20 The man gaveXX names to allYY cattle,ZZ and to the birds of the air, and to every animal of the field; but for the man there was not foundAAA a helper as his partner. 21 So the Lord God caused a deep sleepBBB to fallCCC upon the man, and he slept;DDD
XX “gave” = qara. Same as “call” in v19. See note UU above.
YY “all” = kol. Same as “every” in v9. See note T above.
ZZ “cattle” = behemah. This is animal or cattle. It is often used of large quadrupeds.
AAA “found” = matsa. This is to find, catch or acquire. It can also mean to come forth or appear. Figuratively, this can mean to meet or be together with.
BBB “deep sleep” = tardemah. 7x in OT. From radam (asleep or sleeper; a heavy sleep – being stupefied either of sleep or death). This is a deep sleep, lethargy, or trance. It is the word used for the deep sleep God put Adam under in Genesis 2:21 as Eve was being formed.
CCC “caused…to fall” = naphal. This is to fall, whether by accident, to fall prostrate, or to fall in violent death. Figuratively, it can refer to personal ruin or calamity, a city falling, an attack or a falling away. It can also be a deep sleep or wasting away.
DDD “slept” = yashen. This is to be languid or go slack. By implication it can mean to sleep, become old or stale, or die.
EEE “one” = echad. Perhaps from achad (to unify, continue on a path; figuratively, to gather one’s thoughts). This is the number one, first, united. It can also be alone, altogether, a certain, a few.
FFF “ribs” = tsela. Perhaps from tsala (to limp, be lame). This is rib, side, leaf, plank, side of a person or object; quarter of the sky.
GGG “closed up” = sagar. This is to shut up, imprison, lock, hand over, or figuratively surrender.
HHH “flesh” = basar. From basar (being a messenger, publish, carry preach; properly, this is being fresh, rosy or cheerful as one bearing news). This is flesh, the body, fat, skin, self, nakedness, humankind, or kin. It can also refer to private parts.
III “made” = banah. This is to build, make, set up, restore, repair, or obtain children. It is to build literally or figuratively.
JJJ “woman” = ishshah. From ish (man); perhaps from enosh (human, humankind, mortal); from anash (to be weak, sick, or frail). This is woman, wife, or female.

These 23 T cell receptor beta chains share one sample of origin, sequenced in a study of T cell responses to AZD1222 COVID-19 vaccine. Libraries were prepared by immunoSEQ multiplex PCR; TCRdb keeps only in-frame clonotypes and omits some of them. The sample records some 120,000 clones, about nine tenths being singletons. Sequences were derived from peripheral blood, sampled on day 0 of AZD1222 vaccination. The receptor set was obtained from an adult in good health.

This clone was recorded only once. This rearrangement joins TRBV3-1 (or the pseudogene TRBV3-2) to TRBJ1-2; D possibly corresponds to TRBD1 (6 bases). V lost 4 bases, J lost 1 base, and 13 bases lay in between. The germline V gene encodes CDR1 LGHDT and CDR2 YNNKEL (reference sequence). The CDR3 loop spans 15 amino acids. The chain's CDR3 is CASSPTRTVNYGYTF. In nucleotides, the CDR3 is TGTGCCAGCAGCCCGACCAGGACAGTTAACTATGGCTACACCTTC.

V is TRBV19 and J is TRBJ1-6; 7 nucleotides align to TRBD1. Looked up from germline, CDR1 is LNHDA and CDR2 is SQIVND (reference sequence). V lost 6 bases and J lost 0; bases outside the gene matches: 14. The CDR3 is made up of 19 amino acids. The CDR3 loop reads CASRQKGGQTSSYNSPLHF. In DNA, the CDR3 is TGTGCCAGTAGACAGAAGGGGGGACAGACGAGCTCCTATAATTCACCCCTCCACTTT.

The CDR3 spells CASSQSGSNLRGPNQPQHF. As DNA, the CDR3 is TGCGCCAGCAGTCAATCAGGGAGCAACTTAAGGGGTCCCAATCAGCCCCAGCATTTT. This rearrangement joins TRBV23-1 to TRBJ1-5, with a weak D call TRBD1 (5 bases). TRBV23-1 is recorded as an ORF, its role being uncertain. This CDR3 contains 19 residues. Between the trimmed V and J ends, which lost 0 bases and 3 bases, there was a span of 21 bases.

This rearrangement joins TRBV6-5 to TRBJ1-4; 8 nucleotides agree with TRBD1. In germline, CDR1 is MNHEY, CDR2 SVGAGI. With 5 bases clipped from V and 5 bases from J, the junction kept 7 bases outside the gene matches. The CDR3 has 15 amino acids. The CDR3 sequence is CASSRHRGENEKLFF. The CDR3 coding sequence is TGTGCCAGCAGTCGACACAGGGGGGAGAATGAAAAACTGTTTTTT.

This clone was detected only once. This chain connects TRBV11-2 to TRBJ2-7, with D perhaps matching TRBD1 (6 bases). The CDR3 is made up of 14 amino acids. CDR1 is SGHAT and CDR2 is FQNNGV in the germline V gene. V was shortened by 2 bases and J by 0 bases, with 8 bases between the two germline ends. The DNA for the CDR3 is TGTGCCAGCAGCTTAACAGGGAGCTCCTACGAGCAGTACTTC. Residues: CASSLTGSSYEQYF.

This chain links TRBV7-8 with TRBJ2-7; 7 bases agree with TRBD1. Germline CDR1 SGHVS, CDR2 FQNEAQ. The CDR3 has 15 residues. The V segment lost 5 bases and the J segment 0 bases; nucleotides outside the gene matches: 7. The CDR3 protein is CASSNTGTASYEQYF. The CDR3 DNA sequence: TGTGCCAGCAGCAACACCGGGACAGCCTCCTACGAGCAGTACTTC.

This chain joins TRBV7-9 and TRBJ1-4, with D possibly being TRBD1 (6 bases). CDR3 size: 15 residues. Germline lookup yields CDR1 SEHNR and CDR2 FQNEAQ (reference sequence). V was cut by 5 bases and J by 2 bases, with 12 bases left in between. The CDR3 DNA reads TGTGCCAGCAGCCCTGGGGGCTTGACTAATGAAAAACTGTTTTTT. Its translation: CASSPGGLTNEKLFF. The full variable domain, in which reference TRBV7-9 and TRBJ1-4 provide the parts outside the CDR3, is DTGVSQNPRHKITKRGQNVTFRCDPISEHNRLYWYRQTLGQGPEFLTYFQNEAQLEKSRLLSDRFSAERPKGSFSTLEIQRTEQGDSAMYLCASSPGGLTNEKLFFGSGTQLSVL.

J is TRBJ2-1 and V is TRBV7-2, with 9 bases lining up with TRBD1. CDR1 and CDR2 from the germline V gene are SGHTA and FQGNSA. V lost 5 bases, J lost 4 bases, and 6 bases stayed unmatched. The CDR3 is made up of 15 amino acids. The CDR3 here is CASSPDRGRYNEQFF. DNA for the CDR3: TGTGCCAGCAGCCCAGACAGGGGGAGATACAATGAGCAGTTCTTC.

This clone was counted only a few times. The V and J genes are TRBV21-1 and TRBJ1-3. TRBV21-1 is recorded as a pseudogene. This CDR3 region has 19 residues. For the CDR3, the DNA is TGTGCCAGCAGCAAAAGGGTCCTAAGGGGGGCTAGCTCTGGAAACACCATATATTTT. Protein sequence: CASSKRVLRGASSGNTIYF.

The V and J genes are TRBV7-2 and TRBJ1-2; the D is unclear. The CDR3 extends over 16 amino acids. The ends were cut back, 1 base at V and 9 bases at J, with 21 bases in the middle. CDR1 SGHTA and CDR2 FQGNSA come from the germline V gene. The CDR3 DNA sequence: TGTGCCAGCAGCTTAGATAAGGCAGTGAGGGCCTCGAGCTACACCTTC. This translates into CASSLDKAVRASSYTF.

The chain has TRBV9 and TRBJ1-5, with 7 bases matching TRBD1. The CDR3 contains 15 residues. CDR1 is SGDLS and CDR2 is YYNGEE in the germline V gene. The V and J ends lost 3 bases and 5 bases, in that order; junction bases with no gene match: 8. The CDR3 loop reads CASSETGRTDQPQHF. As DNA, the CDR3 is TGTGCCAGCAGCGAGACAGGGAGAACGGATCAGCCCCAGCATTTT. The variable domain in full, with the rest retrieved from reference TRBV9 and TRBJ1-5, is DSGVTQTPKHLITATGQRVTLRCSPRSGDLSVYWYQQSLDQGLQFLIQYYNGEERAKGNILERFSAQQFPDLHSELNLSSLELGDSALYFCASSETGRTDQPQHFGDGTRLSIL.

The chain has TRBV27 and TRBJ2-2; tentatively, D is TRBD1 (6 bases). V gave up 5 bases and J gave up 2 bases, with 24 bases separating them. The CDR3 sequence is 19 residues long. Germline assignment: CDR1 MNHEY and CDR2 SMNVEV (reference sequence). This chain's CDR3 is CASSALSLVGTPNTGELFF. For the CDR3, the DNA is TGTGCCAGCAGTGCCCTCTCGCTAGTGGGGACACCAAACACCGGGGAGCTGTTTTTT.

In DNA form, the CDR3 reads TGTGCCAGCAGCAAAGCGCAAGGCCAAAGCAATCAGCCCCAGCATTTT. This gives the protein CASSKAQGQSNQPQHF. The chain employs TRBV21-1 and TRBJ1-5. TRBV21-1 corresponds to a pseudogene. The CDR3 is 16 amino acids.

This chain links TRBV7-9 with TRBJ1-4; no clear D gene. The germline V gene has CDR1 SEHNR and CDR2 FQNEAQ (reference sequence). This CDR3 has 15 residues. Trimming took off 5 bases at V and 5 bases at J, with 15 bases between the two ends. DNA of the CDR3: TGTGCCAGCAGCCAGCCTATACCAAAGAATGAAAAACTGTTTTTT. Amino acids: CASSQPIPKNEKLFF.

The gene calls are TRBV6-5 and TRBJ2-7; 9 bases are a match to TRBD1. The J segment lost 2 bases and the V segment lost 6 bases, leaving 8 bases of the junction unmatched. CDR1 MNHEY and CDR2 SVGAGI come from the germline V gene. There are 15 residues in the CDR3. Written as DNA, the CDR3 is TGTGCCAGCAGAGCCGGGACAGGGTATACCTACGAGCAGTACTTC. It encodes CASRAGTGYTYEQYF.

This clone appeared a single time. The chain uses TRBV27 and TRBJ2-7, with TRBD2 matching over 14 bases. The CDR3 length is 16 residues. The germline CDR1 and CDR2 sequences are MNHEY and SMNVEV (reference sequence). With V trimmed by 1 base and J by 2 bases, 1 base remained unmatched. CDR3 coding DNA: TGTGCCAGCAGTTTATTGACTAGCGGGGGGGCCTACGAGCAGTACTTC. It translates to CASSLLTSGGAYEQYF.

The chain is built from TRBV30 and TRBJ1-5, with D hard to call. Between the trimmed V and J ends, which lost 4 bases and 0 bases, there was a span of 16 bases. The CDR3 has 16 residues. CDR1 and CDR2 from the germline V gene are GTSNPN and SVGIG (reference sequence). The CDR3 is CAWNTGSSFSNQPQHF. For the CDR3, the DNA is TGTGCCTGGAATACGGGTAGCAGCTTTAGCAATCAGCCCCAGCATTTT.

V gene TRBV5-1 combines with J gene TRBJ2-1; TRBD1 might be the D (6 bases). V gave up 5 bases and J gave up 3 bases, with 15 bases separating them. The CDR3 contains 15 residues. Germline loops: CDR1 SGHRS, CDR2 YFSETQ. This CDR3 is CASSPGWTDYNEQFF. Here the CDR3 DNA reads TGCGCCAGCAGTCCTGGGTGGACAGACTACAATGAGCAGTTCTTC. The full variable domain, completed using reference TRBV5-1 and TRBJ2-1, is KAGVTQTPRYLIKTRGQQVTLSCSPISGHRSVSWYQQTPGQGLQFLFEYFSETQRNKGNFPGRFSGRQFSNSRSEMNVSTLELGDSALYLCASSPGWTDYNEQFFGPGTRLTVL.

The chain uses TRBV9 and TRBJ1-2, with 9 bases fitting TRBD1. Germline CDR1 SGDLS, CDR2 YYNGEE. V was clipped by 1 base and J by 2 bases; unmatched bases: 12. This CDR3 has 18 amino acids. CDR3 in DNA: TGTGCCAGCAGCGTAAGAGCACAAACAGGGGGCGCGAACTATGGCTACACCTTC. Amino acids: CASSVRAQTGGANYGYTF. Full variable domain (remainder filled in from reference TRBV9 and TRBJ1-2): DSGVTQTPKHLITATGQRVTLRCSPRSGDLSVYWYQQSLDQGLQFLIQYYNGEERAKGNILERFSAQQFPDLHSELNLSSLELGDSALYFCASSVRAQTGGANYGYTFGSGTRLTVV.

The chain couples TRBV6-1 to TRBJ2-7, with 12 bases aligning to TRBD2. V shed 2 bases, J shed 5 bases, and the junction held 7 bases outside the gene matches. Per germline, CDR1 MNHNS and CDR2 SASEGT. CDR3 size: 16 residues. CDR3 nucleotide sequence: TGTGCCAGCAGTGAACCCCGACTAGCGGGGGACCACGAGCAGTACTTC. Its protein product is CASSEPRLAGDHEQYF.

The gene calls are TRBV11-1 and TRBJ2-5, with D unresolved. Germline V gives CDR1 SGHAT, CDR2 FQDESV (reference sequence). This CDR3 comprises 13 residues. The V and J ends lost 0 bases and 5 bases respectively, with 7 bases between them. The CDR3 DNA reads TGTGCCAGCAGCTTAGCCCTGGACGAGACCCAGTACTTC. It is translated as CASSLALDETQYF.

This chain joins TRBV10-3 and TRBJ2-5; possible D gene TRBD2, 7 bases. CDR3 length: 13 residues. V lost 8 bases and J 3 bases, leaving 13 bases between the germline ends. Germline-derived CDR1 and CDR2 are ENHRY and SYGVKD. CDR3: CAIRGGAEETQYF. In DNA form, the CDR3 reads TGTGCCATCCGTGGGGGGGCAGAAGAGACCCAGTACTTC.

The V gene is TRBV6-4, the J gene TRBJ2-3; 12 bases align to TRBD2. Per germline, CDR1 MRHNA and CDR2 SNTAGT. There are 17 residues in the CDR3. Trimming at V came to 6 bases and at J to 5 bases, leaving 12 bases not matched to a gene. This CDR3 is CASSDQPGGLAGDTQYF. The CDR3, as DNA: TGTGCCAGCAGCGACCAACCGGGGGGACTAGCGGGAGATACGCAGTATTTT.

23 Then the man said,
“This at lastKKK is boneLLL of my bones
and flesh of my flesh;
this one shall be called Woman,
for out of ManMMM this one was taken.”
24 ThereforeNNN a manOOO leavesPPP his fatherQQQ and his motherRRR
KKK “at last” = paam. From paam (to move, trouble; to tap in a regular rhythm; to agitate). This is a beat, stroke, footstep, or occurrence.
LLL “bone” = etsem. From atsam (vast, numerous, strong; to close one’s eyes, to make powerful; to break bones). This is self, life, strength, bone, or substance.
MMM “Man” = ish. Related to “woman” in v22. See note JJJ above.
NNN “therefore” = ken. Perhaps from kun (properly, in a perpendicular position; literally, to establish, fix, fasten, prepare; figuratively, it is certainty, to be firm, faithfulness, render sure or prosperous). This is to set upright. Generally used figuratively to mean thus, so, afterwards, rightly so.
OOO “man” = ish. Same as “Man” in v23. See note MMM above.
PPP “leaves” = azab. To loosen, relinquish, permit, forsake, fail, leave destitute.
QQQ “father” = ab. This is father, chief, or ancestor. It is father in a literal or figurative sense.
RRR “mother” = em. This is a mother as binding a family together or a breeding female animal. It could be mother in a literal or figurative sense.
SSS “clings” = dabaq. This is to follow closely or abide fast, to cling or be joined together. Figuratively, it can mean to catch something by chasing after it, to overtake, or to stick. A man clings to his wife in Genesis 2:24, Shechem was deeply attracted to Dinah in Genesis 34:3, Ruth clung to Naomi in Ruth 1:14, Solomon clung to his foreign wives and concubines in 1 Kings 11:2. It is also used of a tongue sticking to the mouth, pursuing or overtaking as in battle, and also clinging to God.
TTT “wife” = ishshah. Same as “woman” in v22. See note JJJ above.
UUU “man” = adam. Same as “man” in v7. See note D above.
VVV “both” = shenayim. From sheni (double, again, another, second); from shanah (to fold, repeat, double, alter, or disguise). This is two, both, second, couple.
WWW “naked” = arom. 16x in OT. From ur (to be made naked, exposed, or bare) OR from aram (to be cunning, sensible, crafty; to make bare or smooth; usually in a negative sense). This is naked, whether in part or in full. May be related to, “the serpent was more crafty” than any other wild animal” in Genesis 3:1.
XXX “ashamed” = bosh. Properly, this means to be pale, which implies shame, disappointment, or confusion.
Image credit: “The Garden of Eden” by Thomas Cole, 1828.